Bleed 2 also just flows so much better than the original. While the first Bleed almost emulated the Mega Man style of picking and choosing bosses to fight in your quest to be the best, Bleed 2 drops you into the action of your home being destroyed and sets you free. You have a singular objective: defeat the boss who’s attacking you. It takes a while to get there, and the number of mini and regular sized bosses you fight along the way is staggering. Starting from just one random grunt with a bigger cannon, you quickly end up with two, three, even four bosses in a row to fight in a singular room, dodging and dealing damage as best you can. Nothing ever feels unclear or strange about the way you need to fight and defeat them. Wryn shows you everything she can do in the first couple of rooms, and then it’s up to you to decide how to use it so that you can actually get somewhere in life.

The difficulty, mercifully, has been balanced in a big way. Previously, I commented how even the easiest mode of Bleed was tough as nails, and that can be imposing to newcomers who aren’t ready for over-your-head levels of water. Easy mode here in Bleed 2 is legitimately easy, and the restart points are more frequent and logical. If you put it on easy, you don’t even need to slow down time most of the game, but doing so will enable you to basically have the highest score possible. That’s not to say the game is easy: simply change-up to normal to see what the game is more like, and go higher if you want a serious challenge. Because, believe it or not, beating Bleed 2 the first time through is just the beginning of the game.

There’s so much here after you unwrap the first finish. Instead of changing weapons every level based on what you can buy with points, beating the game unlocks Freestyle, where you can just pick the four weapons you want to bring with you, from the classic pistol to the rocket launcher, laser rifle and more. You have the option to use Claw Girl, the heroine of They Bleed Pixels, for a really and truly crazy melee-esque run of the game. There’s an endless mode, a boss fight challenge mode, and the use of mutators to alter how the game performs. Wanna see those hit boxes, or have unlimited health? Go nuts, they’re just for you! Many will bemoan the fact that the main story is so short, but I argue that half the fun is understanding how the game plays, and then getting better and better at it.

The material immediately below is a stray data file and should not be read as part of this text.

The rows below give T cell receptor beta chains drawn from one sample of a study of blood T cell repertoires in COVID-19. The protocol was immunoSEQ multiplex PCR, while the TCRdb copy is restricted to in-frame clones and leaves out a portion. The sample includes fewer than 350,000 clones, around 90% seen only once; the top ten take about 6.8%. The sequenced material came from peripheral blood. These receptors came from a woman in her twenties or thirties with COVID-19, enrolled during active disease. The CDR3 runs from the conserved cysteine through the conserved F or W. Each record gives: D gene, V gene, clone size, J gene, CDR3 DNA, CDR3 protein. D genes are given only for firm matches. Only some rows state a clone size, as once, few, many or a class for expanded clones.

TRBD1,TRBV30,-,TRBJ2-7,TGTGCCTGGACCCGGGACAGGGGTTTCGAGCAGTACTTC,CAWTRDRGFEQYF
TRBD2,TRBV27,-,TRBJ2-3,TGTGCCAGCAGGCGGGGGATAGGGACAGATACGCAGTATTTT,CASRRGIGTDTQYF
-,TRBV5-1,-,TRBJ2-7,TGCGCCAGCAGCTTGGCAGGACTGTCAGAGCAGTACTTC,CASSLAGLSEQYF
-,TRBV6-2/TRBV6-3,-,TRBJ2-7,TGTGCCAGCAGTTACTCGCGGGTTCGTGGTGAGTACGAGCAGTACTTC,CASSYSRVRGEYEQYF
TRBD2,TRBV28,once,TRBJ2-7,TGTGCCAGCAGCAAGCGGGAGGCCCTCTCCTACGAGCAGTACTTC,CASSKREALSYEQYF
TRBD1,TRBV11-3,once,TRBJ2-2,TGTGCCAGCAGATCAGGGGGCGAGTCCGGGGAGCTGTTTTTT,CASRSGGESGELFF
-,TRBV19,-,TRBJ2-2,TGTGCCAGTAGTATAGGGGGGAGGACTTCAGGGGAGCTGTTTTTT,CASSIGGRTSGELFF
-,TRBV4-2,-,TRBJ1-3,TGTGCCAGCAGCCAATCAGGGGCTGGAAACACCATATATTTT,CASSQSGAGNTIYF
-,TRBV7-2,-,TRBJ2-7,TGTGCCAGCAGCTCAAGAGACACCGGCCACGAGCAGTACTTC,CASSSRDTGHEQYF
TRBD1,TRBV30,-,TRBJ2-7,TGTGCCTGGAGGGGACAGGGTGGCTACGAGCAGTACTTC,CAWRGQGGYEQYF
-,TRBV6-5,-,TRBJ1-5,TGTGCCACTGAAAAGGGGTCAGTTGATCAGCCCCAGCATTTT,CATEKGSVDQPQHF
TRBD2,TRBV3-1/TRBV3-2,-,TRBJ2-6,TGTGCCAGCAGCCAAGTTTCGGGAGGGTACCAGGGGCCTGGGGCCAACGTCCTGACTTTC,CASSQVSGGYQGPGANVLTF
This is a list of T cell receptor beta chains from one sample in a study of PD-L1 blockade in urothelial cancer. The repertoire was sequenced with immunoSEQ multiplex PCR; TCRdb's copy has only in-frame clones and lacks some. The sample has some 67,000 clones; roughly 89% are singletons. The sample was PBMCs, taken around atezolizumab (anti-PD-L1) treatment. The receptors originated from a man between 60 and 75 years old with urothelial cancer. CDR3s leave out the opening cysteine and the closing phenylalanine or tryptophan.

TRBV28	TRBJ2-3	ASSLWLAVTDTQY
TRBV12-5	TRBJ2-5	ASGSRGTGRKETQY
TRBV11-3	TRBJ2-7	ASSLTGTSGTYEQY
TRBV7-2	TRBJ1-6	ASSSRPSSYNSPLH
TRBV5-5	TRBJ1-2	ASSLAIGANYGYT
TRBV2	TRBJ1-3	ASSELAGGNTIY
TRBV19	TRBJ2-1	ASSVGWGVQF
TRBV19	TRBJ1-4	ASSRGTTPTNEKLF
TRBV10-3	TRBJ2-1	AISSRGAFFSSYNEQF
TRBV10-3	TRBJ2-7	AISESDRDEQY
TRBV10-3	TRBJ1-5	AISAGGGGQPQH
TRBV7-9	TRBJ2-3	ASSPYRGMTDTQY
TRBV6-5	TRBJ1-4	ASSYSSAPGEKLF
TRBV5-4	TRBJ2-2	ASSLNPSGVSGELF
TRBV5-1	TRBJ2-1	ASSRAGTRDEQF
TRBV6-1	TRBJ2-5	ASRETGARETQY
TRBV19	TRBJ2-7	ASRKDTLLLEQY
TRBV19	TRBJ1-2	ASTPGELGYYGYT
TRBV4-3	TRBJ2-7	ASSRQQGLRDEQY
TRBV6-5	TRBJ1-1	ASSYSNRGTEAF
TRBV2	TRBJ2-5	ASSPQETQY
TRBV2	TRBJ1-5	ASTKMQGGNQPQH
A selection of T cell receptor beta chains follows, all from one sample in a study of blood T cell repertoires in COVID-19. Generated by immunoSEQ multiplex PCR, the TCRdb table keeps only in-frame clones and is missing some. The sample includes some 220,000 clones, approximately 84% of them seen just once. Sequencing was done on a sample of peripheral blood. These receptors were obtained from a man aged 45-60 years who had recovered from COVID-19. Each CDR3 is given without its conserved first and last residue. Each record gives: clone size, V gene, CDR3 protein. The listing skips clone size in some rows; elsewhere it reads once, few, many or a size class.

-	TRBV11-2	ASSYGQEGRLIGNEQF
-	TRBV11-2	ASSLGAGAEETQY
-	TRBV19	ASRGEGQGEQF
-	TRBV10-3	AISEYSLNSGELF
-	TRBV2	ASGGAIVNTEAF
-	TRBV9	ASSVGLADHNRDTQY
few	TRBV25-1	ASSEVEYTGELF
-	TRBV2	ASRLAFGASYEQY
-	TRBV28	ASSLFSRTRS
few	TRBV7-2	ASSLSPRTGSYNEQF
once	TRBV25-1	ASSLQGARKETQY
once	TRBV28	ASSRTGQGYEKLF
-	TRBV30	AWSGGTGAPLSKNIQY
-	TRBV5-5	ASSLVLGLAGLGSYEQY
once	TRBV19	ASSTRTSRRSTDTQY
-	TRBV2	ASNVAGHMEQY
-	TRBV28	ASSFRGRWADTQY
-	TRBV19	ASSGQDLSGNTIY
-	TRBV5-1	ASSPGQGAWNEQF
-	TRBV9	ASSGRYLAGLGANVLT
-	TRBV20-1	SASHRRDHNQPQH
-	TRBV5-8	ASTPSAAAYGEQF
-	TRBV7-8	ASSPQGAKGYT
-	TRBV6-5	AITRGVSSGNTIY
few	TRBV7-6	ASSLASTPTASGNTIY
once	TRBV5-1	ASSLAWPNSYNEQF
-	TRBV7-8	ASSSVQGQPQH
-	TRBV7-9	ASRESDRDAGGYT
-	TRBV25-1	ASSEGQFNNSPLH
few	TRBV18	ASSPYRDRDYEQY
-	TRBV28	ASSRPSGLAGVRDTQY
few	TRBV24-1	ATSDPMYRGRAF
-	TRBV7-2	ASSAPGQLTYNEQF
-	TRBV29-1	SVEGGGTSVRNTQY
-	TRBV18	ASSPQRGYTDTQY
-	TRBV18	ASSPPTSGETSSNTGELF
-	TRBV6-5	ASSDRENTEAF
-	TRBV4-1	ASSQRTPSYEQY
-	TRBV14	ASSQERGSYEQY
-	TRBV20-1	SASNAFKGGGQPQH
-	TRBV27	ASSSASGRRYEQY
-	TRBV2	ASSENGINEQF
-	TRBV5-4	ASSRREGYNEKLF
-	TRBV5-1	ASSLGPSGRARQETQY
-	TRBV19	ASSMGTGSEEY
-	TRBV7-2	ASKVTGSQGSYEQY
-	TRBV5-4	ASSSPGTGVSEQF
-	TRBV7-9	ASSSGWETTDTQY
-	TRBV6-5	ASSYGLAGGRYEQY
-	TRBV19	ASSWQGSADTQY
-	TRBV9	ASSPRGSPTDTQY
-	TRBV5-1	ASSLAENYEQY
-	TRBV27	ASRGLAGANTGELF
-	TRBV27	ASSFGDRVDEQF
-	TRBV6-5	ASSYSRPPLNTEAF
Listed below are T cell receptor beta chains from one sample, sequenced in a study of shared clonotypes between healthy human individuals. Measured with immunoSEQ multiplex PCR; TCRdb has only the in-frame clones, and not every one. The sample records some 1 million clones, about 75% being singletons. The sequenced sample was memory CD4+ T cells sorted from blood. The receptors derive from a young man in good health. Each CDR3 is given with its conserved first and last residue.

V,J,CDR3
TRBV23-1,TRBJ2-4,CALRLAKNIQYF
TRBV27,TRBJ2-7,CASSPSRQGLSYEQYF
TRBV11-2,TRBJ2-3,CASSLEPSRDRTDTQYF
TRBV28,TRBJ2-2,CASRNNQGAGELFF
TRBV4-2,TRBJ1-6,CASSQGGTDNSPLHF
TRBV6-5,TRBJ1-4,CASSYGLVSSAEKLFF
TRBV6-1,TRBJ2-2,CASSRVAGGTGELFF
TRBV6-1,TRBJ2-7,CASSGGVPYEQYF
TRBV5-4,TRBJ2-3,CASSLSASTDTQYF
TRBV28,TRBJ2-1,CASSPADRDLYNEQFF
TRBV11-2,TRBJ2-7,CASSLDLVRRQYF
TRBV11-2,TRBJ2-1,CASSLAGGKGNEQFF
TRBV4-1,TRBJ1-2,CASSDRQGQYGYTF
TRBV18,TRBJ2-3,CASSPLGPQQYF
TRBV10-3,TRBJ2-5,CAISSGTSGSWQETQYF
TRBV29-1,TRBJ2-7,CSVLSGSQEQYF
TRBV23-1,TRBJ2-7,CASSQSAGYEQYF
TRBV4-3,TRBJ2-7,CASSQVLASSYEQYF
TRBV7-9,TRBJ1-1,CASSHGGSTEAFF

Bleed 2 isn’t the sprawling, epic shooting quest of BioShock or even the more explorative Greedy Guns. This is a straight forward, no question arcade shooter, and it’s goddamn fun from the word go. No matter what, it keeps a straight face and keeps delivering more and more ridiculous situations that Wryn can happily shoot, slice and taunt her way through. It’s got replay value out the ass and honestly makes me feel like a better gamer for doing well at a higher difficulty range. And the honesty and sincerity of this amazing game just makes it all the better. Grab your sword and your gun, it’s party time.

REVIEW CODE: A complimentary Nintendo Switch code was provided to Bonus Stage for this review. Please send all review code enquiries to editor@bonusstage.co.uk.